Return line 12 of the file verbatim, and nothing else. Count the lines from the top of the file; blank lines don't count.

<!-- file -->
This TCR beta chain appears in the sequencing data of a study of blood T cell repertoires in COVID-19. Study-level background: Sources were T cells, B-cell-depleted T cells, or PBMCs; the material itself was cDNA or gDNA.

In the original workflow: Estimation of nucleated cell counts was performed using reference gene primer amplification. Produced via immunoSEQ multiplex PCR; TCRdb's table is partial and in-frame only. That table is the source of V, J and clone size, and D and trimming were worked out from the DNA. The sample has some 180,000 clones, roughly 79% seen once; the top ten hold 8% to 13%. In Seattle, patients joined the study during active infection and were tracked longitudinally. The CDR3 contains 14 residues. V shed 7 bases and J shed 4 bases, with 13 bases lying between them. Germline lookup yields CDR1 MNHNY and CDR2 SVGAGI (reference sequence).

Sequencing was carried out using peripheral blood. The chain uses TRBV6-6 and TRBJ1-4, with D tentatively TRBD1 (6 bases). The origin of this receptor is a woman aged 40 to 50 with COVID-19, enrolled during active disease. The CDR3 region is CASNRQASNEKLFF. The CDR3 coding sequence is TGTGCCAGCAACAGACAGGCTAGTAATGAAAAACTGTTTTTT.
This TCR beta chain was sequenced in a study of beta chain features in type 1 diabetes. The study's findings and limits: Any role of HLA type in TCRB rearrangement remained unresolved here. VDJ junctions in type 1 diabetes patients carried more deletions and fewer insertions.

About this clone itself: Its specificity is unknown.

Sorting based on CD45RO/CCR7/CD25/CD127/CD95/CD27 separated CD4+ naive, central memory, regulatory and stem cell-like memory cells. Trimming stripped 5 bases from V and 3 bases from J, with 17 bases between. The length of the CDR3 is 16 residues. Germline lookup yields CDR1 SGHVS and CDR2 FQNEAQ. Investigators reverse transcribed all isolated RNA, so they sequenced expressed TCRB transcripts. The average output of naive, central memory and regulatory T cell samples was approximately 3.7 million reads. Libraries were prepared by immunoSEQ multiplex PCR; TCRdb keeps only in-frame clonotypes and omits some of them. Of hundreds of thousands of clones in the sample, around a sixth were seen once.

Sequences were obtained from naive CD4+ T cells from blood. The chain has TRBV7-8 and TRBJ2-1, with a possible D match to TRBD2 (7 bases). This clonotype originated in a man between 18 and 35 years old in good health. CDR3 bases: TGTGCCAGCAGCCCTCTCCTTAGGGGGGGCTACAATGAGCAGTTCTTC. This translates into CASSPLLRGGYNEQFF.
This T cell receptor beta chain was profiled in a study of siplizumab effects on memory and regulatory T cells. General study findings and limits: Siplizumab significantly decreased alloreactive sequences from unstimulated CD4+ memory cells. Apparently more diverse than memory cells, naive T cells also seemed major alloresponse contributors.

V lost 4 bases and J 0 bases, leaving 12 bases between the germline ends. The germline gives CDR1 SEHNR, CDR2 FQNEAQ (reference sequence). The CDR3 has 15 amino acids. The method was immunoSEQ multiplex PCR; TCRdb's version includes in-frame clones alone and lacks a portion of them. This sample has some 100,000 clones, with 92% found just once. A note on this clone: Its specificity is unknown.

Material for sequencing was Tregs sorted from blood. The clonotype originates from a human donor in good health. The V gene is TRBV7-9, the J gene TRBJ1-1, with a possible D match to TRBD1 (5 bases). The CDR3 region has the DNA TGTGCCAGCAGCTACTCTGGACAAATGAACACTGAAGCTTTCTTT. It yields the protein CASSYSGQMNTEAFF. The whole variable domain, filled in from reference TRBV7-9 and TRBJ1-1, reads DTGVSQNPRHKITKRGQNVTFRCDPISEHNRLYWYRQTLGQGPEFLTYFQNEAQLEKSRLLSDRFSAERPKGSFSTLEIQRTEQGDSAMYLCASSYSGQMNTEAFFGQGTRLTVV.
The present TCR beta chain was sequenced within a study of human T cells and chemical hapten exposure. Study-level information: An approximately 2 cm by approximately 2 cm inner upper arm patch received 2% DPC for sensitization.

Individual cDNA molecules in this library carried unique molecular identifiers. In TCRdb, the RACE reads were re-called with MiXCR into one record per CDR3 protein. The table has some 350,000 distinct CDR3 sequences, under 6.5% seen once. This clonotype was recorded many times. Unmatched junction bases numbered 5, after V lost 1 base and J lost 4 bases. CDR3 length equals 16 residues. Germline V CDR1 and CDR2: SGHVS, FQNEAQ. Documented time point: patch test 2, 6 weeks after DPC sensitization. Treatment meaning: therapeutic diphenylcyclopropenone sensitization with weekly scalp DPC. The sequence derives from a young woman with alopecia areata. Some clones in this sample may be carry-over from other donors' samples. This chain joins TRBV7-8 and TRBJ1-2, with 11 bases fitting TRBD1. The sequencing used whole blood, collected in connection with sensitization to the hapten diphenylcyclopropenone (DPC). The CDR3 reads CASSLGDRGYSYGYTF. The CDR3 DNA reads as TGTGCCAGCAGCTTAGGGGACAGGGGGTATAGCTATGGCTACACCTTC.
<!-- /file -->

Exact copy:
Individual cDNA molecules in this library carried unique molecular identifiers. In TCRdb, the RACE reads were re-called with MiXCR into one record per CDR3 protein. The table has some 350,000 distinct CDR3 sequences, under 6.5% seen once. This clonotype was recorded many times. Unmatched junction bases numbered 5, after V lost 1 base and J lost 4 bases. CDR3 length equals 16 residues. Germline V CDR1 and CDR2: SGHVS, FQNEAQ. Documented time point: patch test 2, 6 weeks after DPC sensitization. Treatment meaning: therapeutic diphenylcyclopropenone sensitization with weekly scalp DPC. The sequence derives from a young woman with alopecia areata. Some clones in this sample may be carry-over from other donors' samples. This chain joins TRBV7-8 and TRBJ1-2, with 11 bases fitting TRBD1. The sequencing used whole blood, collected in connection with sensitization to the hapten diphenylcyclopropenone (DPC). The CDR3 reads CASSLGDRGYSYGYTF. The CDR3 DNA reads as TGTGCCAGCAGCTTAGGGGACAGGGGGTATAGCTATGGCTACACCTTC.